The Virtue of Final Fantasy VII’s Ambiguous Ending

Whatever the medium, ambiguous endings can oftentimes feel gimmicky. Like the creators are thumbing their nose and the audience, or they’re reaching for some kinda unearned gravitas. However, when used correctly, ambiguous endings can help to drive home certain thematic points or character arcs. I’d argue that Final Fantasy VII, which has arguably one of the most controversial endings in all of gaming, does exactly that.

Spoilers ahead!


Aside from killing off one of its main characters, FF7 shocked gamers when it potentially killed all off the rest of them (excluding Red XIII). Or did they?

Final Fantasy VII ends with Aeries’s Holy defeating Sephiroth’s Meteor. However, it is up to Holy to decide whether it is best for the planet to eradicate all of humanity. We see Holy destroy Meteor, but beyond that the game doesn’t give us a clear answer. During an after-credits cutscene, we see Red XIII running with, presumably, his children to show them the ruins of Midgar, overgrown with vegetation. The screen does a quick edit to the FF7 logo with the sound of children laughing.

There are then two ways to interpret this: 1) Holy decided humans were a threat and now only animals and other sentient beings like Red XIII are left. 2) People have survived, but are living more in tune with nature, hence the laughing children.

For the purposes of this post, I don’t intend to argue which of these interpretations is correct. Rather, I want to point to the purposeful ambiguity and how it reinforces the story’s themes.

(I’m also going to ignore the sequels.)


FF7 was pretty ahead of its time with its embrace of environmentalist themes and its critique of modern industrialization. Shinra plundering the earth for mako is clearly a metaphor for our present day over-reliance on fossil fuels. The Cetra, who are a sort of inter-planetary custodians, are presented as the ideal. If I may use a cliche, they are “one with nature.”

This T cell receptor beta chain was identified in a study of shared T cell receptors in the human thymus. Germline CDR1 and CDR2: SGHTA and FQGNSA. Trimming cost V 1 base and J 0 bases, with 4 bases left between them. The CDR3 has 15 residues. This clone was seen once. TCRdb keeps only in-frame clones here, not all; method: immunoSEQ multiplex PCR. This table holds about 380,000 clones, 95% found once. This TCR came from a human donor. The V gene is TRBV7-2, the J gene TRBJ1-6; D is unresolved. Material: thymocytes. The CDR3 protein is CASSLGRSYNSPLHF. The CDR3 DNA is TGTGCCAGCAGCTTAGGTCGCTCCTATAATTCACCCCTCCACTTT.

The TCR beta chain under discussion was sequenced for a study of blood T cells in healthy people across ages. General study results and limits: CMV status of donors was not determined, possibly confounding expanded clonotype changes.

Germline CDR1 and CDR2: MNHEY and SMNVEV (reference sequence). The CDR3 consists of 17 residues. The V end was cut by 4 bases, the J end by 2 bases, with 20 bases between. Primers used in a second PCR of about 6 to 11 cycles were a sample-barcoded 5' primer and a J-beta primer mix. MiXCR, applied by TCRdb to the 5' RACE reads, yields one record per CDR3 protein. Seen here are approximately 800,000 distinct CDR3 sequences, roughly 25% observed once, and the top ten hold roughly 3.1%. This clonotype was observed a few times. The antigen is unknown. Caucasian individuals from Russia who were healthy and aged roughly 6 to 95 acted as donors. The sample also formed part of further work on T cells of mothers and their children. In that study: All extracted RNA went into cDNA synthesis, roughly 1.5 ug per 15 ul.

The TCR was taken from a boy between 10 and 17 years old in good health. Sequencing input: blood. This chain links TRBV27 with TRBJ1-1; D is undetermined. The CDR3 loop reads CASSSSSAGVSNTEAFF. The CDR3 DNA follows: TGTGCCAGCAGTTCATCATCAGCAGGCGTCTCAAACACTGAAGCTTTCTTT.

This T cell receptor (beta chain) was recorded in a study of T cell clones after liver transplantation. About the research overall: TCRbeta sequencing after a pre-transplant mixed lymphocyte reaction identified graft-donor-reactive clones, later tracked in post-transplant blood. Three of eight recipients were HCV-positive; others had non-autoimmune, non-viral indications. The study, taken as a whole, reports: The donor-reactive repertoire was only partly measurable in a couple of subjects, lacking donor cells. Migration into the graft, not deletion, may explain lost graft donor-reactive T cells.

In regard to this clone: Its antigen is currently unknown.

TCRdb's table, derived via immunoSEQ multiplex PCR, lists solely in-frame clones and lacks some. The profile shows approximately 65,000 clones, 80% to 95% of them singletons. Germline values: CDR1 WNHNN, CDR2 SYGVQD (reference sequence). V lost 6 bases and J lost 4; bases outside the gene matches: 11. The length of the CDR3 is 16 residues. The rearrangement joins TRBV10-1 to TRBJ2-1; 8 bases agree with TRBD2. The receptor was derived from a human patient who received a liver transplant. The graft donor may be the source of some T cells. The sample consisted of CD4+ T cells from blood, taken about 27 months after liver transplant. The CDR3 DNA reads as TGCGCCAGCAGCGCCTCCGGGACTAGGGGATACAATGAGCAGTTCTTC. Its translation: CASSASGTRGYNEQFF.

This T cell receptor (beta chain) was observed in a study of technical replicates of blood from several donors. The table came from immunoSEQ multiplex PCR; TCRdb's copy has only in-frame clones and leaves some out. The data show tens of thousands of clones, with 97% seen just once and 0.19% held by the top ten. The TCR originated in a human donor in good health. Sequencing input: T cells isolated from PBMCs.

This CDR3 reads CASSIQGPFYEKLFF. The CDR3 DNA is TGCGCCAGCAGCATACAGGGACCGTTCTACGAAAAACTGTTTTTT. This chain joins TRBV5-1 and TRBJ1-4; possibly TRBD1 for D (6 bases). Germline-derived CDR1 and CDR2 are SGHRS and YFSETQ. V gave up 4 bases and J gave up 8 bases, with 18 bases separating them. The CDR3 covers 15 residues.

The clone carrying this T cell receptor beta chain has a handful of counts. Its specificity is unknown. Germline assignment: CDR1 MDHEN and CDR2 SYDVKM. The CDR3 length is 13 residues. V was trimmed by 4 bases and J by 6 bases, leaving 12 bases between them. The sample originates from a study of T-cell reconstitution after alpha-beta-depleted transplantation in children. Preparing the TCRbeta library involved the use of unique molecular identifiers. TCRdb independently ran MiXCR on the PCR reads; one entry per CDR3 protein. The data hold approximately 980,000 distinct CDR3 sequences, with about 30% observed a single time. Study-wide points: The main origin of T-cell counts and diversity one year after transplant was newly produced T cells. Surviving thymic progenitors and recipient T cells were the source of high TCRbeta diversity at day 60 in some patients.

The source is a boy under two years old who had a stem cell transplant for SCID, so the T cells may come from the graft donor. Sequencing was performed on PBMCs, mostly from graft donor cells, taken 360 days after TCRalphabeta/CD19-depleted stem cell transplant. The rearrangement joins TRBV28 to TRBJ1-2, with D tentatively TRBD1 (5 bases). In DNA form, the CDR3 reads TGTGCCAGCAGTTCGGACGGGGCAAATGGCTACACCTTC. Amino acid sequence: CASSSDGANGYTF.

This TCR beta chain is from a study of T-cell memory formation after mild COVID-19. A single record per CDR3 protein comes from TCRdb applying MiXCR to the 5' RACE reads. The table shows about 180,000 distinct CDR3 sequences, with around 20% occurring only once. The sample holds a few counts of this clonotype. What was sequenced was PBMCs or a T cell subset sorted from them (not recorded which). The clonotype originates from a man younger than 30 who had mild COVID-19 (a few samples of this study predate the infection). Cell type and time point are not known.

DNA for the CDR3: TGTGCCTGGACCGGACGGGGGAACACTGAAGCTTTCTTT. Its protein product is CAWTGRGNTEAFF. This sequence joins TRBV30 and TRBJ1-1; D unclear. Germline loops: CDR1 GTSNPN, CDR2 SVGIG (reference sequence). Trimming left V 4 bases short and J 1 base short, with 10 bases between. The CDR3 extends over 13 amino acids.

We follow our cast of characters through around forty hours of gameplay (that’s if you’re not being a completionist or a speedrunner) as they defeat Shinra, Jenova, and Sephiroth. Along the way, each character is given a rich backstory and mini arc, which I think is a big reason why FF7 is head and shoulders above its peers. By the end of the game you really care about these characters, so it’s a pretty big punch in the guts when the ending comes and they’re potentially wiped out due to an environmental disaster.

The ending is thus a sort of activist call to arms. It’s saying, if you want to protect the things you care about then you must do something. If the ending showed the characters surviving then the gamer would have walked away with a sense of completion; it wouldn’t linger in your brain. On the other hand, if it had explicitly shown that the characters were dead then it would have came across as too fatalistic, that we can’t do anything. The ambiguity of the ending leaves just enough reasonable doubt to believe the characters survived.

The ending hits that perfect note somewhere between hope and despair.

~ by braddunne on April 18, 2019.

Leave a Reply

Fill in your details below or click an icon to log in: Logo

You are commenting using your account. Log Out /  Change )

Google photo

You are commenting using your Google account. Log Out /  Change )

Twitter picture

You are commenting using your Twitter account. Log Out /  Change )

Facebook photo

You are commenting using your Facebook account. Log Out /  Change )

Connecting to %s

%d bloggers like this: